Isaiah 15-20

It’s arbitrary to put these chapter together in that the Lord’s judgment against these nations goes on through chapter 24, but there are some interesting tidbits among these chapters that reveal the nature of God’s redemptive purposes. In chapter 16 seemingly out of nowhere we read these words:

5 In love a throne will be established,
    in faithfulness a man will sit on it–
    one from the house of David–
one who in judging seeks justice
    and speeds the cause of righteousness.”

Right in the middle of verses about judgment. Just a little reminder from the Lord that in spite of all the horror to come, that he’s got a plan. And it will come to pass. And who establishes a throne, a rule, in love? How counter intuitive is that! Despite all the judgment to come that will reveal and prove God’s power, it will not be power that establishes his throne. It will be love, and we know how that will be displayed: For God so loved the world . . . It is the king giving himself in exchange for his enemies that they might become his subjects, and obviously more than that, adopted into the royal family. Amazing grace, indeed!

Again in the middle of all this judgement we read this from chapter 17:

In that day people will look to their Maker
    and turn their eyes to the Holy One of Israel.
They will not look to the altars,
    the work of their hands,
and they will have no regard for the Asherah poles
    and the incense altars their fingers have made.

This is in context of judgment against Damascus. Out of the blue we’re told of a day when these people God is judging will look to their judge as their God. They will acknowledge who their maker is, and that it is Israel’s God who will be their God. This future is confirmed yet again at the end of chapter 19:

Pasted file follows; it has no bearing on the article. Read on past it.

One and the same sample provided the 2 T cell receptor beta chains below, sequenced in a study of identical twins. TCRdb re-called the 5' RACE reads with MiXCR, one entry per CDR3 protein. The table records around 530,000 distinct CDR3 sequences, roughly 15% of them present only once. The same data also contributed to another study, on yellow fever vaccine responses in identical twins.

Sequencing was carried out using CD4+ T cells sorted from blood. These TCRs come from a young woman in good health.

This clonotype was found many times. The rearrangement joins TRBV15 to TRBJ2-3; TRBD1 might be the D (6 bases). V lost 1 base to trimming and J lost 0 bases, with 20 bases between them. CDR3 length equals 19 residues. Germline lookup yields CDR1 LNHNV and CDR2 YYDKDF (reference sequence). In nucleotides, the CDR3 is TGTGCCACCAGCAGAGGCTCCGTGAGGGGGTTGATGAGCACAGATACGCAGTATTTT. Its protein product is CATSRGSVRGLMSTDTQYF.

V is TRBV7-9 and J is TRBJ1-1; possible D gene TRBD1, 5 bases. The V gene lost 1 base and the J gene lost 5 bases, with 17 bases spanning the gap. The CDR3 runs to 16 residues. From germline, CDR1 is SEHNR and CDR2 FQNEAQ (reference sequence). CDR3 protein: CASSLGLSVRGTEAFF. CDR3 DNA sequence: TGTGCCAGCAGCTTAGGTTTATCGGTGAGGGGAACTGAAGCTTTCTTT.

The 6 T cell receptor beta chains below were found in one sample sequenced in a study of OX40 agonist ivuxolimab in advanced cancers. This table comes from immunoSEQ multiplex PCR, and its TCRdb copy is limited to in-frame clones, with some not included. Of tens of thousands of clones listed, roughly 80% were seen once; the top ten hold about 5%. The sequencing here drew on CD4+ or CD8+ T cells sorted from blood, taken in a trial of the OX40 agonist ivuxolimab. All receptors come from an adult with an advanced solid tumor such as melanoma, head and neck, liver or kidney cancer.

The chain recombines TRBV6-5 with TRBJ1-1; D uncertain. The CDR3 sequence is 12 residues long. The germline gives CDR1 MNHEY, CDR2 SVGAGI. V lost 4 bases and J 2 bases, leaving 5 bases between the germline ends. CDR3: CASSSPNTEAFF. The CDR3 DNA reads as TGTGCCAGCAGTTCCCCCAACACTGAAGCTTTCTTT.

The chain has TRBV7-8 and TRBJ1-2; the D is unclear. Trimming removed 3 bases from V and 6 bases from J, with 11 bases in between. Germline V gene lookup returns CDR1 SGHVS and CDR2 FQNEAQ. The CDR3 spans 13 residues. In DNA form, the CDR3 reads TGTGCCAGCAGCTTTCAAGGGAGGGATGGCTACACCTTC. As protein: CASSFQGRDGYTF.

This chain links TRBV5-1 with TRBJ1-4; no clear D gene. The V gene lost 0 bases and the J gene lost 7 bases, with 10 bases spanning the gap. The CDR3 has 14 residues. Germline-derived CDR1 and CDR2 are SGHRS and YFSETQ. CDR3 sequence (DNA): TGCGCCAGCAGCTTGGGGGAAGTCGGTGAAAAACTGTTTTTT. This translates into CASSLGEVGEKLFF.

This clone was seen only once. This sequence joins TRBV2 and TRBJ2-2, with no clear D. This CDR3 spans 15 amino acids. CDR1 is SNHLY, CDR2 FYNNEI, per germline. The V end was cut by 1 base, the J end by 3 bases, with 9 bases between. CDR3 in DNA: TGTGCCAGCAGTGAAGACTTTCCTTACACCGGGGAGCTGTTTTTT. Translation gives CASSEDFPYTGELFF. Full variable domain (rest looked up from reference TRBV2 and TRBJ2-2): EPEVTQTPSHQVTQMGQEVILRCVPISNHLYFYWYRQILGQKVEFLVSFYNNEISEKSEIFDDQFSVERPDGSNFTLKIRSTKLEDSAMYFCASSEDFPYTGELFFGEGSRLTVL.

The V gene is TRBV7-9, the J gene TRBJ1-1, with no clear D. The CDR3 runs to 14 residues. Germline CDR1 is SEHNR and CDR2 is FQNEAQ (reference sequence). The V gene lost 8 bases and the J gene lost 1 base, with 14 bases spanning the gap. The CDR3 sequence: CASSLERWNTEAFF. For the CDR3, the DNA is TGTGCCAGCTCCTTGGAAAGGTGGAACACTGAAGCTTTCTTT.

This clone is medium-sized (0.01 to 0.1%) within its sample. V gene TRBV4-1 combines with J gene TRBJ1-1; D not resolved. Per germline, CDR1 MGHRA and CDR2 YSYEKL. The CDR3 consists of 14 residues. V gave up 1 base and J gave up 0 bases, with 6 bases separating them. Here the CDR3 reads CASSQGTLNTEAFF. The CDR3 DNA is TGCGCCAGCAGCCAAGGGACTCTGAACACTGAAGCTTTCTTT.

22 The Lord will strike Egypt with a plague; he will strike them and heal them. They will turn to the Lord, and he will respond to their pleas and heal them.

23 In that day there will be a highway from Egypt to Assyria. The Assyrians will go to Egypt and the Egyptians to Assyria. The Egyptians and Assyrians will worship together. 24 In that day Israel will be the third, along with Egypt and Assyria, a blessing on the earth. 25 The Lord Almighty will bless them, saying, “Blessed be Egypt my people, Assyria my handiwork, and Israel my inheritance.”

There’s that phrase again, “In that day.” All throughout the OT, God is pointing forward to let us know that judgment is not the end of the story, that there will come a time when even Israel’s enemies will become part of the family. Our God is a God who heals, who listens to the pleas of his people, who makes his people his “handiwork.” We, his people, from every tribe and language and nation, are the work of his hands. There will be left no doubt who it is who does the saving.



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